# Clamper circuit, how to apply kirchhoff when the diode is turned around?

in this clamper circuit it's easy for me to determine the output waveform:

This is how I do it:

In the positive half cycle, the diode is forward biased with a drop of 0.7 V, so the positive half output is limited to 0.7 V

In the negative half cycle, the diode is reverse biased, and the capacitor has a voltage of 3.3 V, so the negative half output, by applying Kirchhoff:

-Vout - Vin - Vc = 0 Vout = -Vin - Vc = -4-3.3 = -7.3 V

So the output waveform has a positive peak of 0.7 V and negative peak of -7.3 V

But when he asks me to turn the diode around, like this:

I face problems when I apply Kirchhoff, this is how I do it:

In the first positive half cycle, the diode is reverse biased and the capacitor has a voltage of 3.3 V, applying Kirchhoff:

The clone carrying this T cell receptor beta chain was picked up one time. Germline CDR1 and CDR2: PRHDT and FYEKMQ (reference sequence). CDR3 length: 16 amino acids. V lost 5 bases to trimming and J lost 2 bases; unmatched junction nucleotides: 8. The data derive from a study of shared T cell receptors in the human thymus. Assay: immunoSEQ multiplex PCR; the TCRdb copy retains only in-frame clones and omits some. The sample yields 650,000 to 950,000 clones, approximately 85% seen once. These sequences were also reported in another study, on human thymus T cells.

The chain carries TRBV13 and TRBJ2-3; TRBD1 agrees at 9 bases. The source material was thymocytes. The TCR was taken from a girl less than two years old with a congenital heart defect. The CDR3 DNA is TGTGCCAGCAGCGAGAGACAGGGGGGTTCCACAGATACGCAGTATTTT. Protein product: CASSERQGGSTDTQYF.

-Vout + Vin - Vc = 0 Vout = Vin - Vc = 4-3.3 = 0.7 V

In the negative half cycle, the diode is forward biased, so it has a drop of 0.7 V, so the output is limited to -0.7 V

I end up with a positive peak of 0.7 V and a negative peak of - 0.7 V , but this should be wrong, the right answer should be the exact same as the first circuit but with different signs, I don't understand how though, can someone let me know, thank you.

• Why do you think that the capacitor has a fixed voltage across it of 3.3V when the diode is reverse biased? Are you assuming that no current ever flows through the capacitor? In any event, you should mark the assumed polarity of the capacitor voltage so you can do KVL properly? – Elliot Alderson Mar 12 '19 at 20:28
• Doesn't the capacitor discharge very little in the load? – khaled014z Mar 12 '19 at 20:32
• It depends on the values of the capacitor and the resistor, as well as the frequency of the input signal. At lower frequencies the capacitor will have more voltage across it; at high frequencies a capacitor looks almost like a short circuit. – Elliot Alderson Mar 12 '19 at 21:07